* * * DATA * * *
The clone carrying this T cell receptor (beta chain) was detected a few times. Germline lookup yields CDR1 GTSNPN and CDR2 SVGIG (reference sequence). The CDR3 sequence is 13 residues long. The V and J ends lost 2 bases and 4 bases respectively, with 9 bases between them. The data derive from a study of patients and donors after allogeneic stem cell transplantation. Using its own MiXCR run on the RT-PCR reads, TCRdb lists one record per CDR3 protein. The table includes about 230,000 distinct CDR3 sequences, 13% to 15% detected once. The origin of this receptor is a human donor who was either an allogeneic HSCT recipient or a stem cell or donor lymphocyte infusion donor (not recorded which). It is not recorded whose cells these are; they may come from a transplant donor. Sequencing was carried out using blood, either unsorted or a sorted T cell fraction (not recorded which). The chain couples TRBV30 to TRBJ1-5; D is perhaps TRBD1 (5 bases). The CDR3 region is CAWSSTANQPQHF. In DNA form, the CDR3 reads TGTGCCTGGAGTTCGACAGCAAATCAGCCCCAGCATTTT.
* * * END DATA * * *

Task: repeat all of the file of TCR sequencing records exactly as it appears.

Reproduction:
The clone carrying this T cell receptor (beta chain) was detected a few times. Germline lookup yields CDR1 GTSNPN and CDR2 SVGIG (reference sequence). The CDR3 sequence is 13 residues long. The V and J ends lost 2 bases and 4 bases respectively, with 9 bases between them. The data derive from a study of patients and donors after allogeneic stem cell transplantation. Using its own MiXCR run on the RT-PCR reads, TCRdb lists one record per CDR3 protein. The table includes about 230,000 distinct CDR3 sequences, 13% to 15% detected once. The origin of this receptor is a human donor who was either an allogeneic HSCT recipient or a stem cell or donor lymphocyte infusion donor (not recorded which). It is not recorded whose cells these are; they may come from a transplant donor. Sequencing was carried out using blood, either unsorted or a sorted T cell fraction (not recorded which). The chain couples TRBV30 to TRBJ1-5; D is perhaps TRBD1 (5 bases). The CDR3 region is CAWSSTANQPQHF. In DNA form, the CDR3 reads TGTGCCTGGAGTTCGACAGCAAATCAGCCCCAGCATTTT.